By ISHFAQ RESHI
Talib Hussain, an activist who joined the Peoples Democratic Party (PDP) in 2019, has been booked for his “Facebook video” that raised questions against the circumstances that led to the killing of a tribal youth in CRPF firing in Anantnag last month.
An official document reveals that FIR No. 65 of 2021 dated 9 October stands registered against Hussain under Sections 505 (spreading rumours or fake news) and 153 (promoting enmity between different groups) of the Indian Penal Code (IPC). But Talib was arrested only on 8 November, according to the family.
“We fail to understand that if the FIR was lodged on 9 October, why didn’t the police inform us even after a month?” says Mohammad Haroon, Talib’s brother.
“He has been in police custody since 8 November and booked on charges of promoting enmity between different groups on ground of religion, etc,” his lawyer, advocate Tariq Ahmad Bhat, told The Quint.
“The prosecuting officer has filed the objection before the sub-judge in Vailoo and the hearing has been delayed for now and is scheduled to take place on 16 November,” Bhat said.
Meanwhile, the arrest of Talib has shocked his family, who live in Samba.
Senior Superintendent of Police, Anantnag Ashish Kumar Mishra, could not be contacted for comments. A questionnaire has been forwarded to him.
The Killing of Parvez Ahmad Bokda
Parvez Ahmad Bokda was killed in CRPF firing on 7 October this year near the Monghal bridge in Anantnag after he allegedly jumped the security checkpoint despite being signalled to stop.
While talking to The Quint, the family had questioned the government forces’ action and had said that this was a targeted killing. They questioned why warning shots were not fired instead of killing him on the spot.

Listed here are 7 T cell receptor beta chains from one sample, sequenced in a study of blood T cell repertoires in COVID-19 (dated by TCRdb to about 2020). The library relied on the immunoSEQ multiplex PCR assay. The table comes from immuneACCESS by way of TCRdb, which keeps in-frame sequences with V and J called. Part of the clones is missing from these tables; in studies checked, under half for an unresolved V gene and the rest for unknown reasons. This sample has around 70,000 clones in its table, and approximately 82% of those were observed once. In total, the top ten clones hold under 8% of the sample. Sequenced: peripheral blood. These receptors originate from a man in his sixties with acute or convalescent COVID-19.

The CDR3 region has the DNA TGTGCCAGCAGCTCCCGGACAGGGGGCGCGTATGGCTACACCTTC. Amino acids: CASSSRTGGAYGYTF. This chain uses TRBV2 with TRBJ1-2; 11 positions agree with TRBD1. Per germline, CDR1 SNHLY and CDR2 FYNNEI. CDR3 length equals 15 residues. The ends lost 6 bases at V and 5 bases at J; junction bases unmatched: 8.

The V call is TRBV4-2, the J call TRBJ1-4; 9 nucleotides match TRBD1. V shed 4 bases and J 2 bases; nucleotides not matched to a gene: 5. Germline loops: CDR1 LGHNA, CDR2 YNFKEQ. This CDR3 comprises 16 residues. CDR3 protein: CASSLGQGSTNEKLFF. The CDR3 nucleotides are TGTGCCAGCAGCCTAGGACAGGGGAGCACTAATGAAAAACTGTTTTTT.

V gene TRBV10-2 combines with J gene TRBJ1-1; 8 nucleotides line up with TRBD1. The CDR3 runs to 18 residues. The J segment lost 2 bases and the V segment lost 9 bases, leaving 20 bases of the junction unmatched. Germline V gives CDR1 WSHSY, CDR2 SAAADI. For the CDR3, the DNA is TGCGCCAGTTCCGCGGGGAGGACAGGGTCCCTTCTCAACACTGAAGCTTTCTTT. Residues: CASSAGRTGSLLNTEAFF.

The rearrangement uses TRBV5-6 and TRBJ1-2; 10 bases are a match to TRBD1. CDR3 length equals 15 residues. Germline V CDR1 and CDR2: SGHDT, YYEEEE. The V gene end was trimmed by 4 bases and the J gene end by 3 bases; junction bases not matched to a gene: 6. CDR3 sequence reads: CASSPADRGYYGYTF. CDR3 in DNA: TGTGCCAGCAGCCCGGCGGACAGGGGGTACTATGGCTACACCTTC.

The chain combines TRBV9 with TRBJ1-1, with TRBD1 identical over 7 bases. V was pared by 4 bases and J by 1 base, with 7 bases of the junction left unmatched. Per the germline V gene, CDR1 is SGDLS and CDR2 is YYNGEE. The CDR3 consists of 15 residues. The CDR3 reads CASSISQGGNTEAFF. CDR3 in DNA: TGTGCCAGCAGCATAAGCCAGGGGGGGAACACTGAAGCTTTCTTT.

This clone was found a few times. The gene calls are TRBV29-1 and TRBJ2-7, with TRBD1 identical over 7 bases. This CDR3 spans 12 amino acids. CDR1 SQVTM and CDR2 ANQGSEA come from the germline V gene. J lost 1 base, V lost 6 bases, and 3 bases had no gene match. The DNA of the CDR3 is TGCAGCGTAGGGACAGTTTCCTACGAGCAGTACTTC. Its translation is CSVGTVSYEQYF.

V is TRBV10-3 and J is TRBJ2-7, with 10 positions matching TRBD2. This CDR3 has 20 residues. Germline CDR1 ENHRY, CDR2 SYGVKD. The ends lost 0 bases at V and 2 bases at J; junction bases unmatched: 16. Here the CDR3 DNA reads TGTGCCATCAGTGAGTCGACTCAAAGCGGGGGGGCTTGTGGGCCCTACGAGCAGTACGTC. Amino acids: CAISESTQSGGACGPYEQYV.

The police had subsequently issued a statement stating that a checkpoint had been set up at the Monghal bridge by the 40 battalion of the CRPF.
“A Naka was established by 40Bn CRPF at Monghal Bridge .A suspected vehicle without a number was signalled to stop by the Naka party. However, it rushed towards the Naka party. It was then challenged by the on-duty troops. Troops fired upon in self-defence, in which one person died. But the driver of the vehicle managed to escape from the spot. Identification & credentials of the deceased person are being verified. The investigation is going on,” the Kashmir Zone Police said on Twitter.
Former Jammu and Kashmir Chief Minister Omar Abdullah had said on Twitter, “A heightened state of alert cannot be a reason to open fire like this. Senior officers of the security forces need to ensure calmer heads prevail & nothing happens to worsen the situation”.
After the killing of Parvez, Hussain, in a Facebook live, had vehemently rejected the police claim and said, “I don’t know whether he was asked to stop or not, however, they [the CRPF] say he was asked to stop as per their statement”. “In Kashmir, we are being asked to stand on the road for hours and we do. How dare one not stop after being signalled to stop by forces,” Hussain while apparently reacting on the police statement said.